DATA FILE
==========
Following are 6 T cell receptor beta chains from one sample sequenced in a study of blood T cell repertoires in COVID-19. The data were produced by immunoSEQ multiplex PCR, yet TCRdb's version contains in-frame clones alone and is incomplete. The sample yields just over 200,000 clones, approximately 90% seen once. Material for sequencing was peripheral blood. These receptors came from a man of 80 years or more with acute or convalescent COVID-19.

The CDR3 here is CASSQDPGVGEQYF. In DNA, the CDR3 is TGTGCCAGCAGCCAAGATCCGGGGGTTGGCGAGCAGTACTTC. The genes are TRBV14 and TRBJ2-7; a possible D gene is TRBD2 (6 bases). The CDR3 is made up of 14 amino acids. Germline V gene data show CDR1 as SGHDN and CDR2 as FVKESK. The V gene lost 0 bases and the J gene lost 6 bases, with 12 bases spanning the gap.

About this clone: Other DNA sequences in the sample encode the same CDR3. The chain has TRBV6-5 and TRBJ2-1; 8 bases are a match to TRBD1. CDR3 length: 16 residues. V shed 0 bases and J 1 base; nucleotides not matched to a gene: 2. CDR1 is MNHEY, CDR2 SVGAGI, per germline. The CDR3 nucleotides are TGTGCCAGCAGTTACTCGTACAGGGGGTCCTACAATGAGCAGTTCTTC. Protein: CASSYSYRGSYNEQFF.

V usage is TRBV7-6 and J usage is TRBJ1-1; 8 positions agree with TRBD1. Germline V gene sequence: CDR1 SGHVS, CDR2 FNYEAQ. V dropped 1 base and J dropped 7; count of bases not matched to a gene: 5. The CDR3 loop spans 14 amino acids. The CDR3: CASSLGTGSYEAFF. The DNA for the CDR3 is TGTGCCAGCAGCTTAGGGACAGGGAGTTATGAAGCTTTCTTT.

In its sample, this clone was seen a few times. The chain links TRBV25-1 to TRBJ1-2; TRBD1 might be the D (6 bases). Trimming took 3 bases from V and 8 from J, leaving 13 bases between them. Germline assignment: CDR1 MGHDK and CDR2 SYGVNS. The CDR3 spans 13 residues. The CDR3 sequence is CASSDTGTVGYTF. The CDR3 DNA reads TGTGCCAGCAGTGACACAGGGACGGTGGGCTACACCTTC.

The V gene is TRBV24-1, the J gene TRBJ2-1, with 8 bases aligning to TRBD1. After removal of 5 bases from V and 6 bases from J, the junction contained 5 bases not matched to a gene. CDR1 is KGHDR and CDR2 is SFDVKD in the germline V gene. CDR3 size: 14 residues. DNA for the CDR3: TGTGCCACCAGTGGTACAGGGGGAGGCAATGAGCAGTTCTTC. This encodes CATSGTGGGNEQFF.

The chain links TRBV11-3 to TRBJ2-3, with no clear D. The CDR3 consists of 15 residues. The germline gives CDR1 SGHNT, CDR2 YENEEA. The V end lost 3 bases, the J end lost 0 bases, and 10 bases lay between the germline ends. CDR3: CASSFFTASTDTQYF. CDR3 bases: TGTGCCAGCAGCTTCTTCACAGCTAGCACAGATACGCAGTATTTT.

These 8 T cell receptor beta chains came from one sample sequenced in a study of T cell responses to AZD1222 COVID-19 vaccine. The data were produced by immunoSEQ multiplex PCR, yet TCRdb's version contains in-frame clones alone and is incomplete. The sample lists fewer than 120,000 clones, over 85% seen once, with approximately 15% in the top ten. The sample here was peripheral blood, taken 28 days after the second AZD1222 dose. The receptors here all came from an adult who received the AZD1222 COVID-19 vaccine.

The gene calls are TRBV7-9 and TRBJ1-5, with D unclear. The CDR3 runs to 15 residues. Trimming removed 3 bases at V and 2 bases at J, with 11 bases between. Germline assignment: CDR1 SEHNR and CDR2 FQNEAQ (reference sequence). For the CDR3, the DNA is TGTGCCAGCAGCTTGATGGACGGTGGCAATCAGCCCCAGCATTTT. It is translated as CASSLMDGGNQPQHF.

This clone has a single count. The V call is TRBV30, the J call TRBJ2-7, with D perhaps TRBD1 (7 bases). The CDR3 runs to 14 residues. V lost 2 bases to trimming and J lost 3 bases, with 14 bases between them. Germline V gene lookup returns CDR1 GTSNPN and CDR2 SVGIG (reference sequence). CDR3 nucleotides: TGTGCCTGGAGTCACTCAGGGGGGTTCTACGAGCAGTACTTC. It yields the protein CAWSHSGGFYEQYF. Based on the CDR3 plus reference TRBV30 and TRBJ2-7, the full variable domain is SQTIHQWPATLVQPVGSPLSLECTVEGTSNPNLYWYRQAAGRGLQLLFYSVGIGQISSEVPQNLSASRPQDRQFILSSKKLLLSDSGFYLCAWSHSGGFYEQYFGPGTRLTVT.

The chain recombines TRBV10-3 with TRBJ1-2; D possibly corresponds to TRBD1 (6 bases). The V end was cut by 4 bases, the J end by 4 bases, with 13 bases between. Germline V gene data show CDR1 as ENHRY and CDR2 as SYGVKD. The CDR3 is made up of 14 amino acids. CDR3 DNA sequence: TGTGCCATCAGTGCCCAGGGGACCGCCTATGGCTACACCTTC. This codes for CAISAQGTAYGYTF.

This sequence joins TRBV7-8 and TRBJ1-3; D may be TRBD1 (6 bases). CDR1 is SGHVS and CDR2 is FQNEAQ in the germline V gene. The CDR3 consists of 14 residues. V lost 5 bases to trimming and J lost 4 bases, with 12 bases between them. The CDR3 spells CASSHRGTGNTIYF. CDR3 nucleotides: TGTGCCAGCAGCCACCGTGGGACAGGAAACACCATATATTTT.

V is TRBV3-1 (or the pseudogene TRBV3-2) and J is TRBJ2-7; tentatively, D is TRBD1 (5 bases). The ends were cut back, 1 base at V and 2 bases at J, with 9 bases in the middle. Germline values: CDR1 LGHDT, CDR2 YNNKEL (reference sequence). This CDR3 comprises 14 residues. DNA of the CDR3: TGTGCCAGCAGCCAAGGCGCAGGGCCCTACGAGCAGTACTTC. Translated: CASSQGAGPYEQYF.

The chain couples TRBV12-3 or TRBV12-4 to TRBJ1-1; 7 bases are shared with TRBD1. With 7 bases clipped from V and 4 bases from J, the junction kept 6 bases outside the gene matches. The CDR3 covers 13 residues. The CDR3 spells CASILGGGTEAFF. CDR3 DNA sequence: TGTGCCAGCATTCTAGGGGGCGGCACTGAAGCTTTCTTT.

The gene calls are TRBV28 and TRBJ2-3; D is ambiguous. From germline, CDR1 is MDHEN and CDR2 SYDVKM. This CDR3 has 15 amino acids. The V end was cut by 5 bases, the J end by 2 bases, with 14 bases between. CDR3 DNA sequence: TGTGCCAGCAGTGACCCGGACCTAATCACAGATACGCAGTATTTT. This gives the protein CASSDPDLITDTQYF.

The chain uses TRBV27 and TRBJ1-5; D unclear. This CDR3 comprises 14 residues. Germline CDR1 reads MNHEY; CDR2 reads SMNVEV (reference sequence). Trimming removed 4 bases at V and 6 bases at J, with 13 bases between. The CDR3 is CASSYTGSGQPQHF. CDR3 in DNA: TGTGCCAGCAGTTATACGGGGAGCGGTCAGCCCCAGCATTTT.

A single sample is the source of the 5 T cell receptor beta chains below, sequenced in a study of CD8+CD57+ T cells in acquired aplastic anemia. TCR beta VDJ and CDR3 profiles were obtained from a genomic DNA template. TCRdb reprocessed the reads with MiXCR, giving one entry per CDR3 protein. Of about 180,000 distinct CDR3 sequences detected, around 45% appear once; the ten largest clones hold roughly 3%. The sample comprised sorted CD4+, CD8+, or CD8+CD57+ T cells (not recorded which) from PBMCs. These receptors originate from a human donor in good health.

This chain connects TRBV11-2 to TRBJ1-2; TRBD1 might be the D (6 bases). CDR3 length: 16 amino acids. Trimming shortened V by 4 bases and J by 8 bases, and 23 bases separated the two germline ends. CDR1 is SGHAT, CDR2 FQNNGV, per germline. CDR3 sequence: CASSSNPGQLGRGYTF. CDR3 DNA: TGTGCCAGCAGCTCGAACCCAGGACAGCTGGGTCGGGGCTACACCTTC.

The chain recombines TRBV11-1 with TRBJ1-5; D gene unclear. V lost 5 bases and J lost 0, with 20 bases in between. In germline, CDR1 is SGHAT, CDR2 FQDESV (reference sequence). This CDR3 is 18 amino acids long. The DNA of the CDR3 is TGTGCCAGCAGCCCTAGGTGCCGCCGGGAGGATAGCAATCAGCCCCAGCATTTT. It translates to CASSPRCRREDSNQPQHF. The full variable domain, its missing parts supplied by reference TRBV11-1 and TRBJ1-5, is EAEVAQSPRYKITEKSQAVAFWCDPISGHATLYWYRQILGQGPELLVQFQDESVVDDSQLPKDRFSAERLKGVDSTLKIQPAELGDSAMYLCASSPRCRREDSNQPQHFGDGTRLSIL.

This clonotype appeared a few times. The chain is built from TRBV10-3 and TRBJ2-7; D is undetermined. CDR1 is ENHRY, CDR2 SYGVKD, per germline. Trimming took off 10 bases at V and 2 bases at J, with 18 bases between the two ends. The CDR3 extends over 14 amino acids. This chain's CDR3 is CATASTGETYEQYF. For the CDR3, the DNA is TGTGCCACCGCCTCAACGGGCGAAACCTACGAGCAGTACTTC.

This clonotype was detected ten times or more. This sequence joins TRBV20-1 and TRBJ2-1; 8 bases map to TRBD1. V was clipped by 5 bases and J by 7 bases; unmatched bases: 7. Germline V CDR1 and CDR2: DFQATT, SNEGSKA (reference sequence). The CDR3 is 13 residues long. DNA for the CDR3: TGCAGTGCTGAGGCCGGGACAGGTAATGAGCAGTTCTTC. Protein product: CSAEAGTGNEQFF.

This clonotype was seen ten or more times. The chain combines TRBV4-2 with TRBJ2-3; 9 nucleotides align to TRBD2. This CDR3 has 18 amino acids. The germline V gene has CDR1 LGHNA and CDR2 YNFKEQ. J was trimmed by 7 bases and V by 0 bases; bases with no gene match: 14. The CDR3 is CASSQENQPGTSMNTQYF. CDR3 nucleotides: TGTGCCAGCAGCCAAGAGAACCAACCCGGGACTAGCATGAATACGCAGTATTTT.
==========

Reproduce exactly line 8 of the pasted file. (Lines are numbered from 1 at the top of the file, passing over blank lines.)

These 8 T cell receptor beta chains came from one sample sequenced in a study of T cell responses to AZD1222 COVID-19 vaccine. The data were produced by immunoSEQ multiplex PCR, yet TCRdb's version contains in-frame clones alone and is incomplete. The sample lists fewer than 120,000 clones, over 85% seen once, with approximately 15% in the top ten. The sample here was peripheral blood, taken 28 days after the second AZD1222 dose. The receptors here all came from an adult who received the AZD1222 COVID-19 vaccine.